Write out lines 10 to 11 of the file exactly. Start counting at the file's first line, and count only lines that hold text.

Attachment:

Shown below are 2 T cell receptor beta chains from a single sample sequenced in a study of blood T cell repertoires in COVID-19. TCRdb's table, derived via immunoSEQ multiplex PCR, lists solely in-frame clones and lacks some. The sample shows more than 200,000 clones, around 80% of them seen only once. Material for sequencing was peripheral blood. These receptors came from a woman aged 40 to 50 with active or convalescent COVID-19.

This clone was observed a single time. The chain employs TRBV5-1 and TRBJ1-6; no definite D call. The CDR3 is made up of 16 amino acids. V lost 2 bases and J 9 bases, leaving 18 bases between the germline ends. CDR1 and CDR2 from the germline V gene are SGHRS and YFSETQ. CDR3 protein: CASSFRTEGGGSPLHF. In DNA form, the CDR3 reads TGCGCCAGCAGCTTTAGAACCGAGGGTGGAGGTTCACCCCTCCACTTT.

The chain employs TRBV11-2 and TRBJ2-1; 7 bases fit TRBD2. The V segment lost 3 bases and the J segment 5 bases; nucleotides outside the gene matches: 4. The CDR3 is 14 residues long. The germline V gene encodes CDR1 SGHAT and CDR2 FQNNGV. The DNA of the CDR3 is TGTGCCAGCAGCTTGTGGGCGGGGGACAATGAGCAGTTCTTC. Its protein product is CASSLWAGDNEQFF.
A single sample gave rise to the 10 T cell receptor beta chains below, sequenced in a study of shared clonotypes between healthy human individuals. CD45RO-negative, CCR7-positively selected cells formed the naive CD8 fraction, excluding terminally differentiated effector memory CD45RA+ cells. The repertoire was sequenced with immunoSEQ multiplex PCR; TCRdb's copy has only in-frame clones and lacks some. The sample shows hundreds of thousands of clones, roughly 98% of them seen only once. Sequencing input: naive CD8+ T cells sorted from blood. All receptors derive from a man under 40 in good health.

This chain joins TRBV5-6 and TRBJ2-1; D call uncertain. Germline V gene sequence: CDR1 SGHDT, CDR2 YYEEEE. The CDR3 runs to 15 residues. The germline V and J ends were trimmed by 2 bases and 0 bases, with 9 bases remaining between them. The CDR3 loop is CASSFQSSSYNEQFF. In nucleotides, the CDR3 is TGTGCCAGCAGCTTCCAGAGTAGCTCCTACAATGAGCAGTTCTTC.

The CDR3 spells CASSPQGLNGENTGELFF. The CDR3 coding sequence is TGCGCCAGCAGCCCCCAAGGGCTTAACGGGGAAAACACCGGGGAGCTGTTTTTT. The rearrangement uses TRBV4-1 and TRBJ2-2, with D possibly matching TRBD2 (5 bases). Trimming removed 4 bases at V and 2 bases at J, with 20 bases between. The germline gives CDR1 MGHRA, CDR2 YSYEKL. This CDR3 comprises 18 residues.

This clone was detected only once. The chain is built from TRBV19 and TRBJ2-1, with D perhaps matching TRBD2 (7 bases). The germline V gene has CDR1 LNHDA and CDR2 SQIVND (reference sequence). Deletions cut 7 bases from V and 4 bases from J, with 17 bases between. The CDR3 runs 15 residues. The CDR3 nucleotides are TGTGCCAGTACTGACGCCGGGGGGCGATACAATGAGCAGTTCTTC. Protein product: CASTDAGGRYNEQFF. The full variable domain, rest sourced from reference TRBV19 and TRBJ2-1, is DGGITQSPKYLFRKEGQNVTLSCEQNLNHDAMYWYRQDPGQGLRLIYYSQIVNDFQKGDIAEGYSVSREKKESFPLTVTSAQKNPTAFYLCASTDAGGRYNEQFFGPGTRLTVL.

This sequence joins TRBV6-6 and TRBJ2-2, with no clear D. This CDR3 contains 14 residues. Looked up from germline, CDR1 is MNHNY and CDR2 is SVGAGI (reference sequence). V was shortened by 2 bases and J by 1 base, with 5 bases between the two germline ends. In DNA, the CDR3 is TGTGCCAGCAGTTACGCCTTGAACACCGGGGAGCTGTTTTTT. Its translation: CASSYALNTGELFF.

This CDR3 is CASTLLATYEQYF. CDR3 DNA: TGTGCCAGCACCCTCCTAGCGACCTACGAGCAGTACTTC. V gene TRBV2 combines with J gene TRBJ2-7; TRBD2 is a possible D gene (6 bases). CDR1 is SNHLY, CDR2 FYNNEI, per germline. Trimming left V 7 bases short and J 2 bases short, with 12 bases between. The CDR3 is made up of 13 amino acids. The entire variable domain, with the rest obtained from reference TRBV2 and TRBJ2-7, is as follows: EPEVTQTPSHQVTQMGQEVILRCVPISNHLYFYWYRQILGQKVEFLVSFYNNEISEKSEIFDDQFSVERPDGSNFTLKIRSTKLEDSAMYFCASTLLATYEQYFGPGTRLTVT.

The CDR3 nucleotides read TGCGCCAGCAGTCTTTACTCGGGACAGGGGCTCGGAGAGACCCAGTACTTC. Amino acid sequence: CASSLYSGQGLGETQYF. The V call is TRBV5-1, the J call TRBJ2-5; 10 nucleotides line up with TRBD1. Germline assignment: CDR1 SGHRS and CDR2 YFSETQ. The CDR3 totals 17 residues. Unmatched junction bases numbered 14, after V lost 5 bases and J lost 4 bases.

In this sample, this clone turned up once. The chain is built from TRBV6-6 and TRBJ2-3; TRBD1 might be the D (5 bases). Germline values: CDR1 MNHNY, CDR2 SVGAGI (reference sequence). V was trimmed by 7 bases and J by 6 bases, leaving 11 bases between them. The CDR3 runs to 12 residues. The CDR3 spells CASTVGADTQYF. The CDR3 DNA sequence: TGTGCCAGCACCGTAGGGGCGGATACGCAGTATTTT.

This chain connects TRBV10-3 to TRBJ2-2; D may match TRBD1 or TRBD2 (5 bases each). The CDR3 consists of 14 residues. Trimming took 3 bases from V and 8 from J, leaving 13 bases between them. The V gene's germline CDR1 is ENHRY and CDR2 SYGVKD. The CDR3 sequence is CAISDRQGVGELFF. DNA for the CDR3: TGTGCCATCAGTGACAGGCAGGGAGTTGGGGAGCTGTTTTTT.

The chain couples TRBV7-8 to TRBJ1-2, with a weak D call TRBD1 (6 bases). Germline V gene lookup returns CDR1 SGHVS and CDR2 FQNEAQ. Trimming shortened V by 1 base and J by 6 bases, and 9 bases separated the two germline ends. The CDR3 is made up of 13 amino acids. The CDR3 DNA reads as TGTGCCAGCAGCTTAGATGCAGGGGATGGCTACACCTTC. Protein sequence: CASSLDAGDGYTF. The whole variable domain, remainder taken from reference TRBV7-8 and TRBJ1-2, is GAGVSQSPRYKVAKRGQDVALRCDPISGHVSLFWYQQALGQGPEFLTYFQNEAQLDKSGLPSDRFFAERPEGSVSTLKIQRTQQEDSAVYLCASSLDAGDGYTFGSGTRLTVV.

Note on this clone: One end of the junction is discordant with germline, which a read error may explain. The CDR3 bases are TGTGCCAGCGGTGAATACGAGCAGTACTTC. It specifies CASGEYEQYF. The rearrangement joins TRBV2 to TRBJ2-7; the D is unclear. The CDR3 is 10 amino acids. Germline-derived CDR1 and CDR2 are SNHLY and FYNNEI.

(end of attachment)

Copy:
The CDR3 nucleotides read TGCGCCAGCAGTCTTTACTCGGGACAGGGGCTCGGAGAGACCCAGTACTTC. Amino acid sequence: CASSLYSGQGLGETQYF. The V call is TRBV5-1, the J call TRBJ2-5; 10 nucleotides line up with TRBD1. Germline assignment: CDR1 SGHRS and CDR2 YFSETQ. The CDR3 totals 17 residues. Unmatched junction bases numbered 14, after V lost 5 bases and J lost 4 bases.

In this sample, this clone turned up once. The chain is built from TRBV6-6 and TRBJ2-3; TRBD1 might be the D (5 bases). Germline values: CDR1 MNHNY, CDR2 SVGAGI (reference sequence). V was trimmed by 7 bases and J by 6 bases, leaving 11 bases between them. The CDR3 runs to 12 residues. The CDR3 spells CASTVGADTQYF. The CDR3 DNA sequence: TGTGCCAGCACCGTAGGGGCGGATACGCAGTATTTT.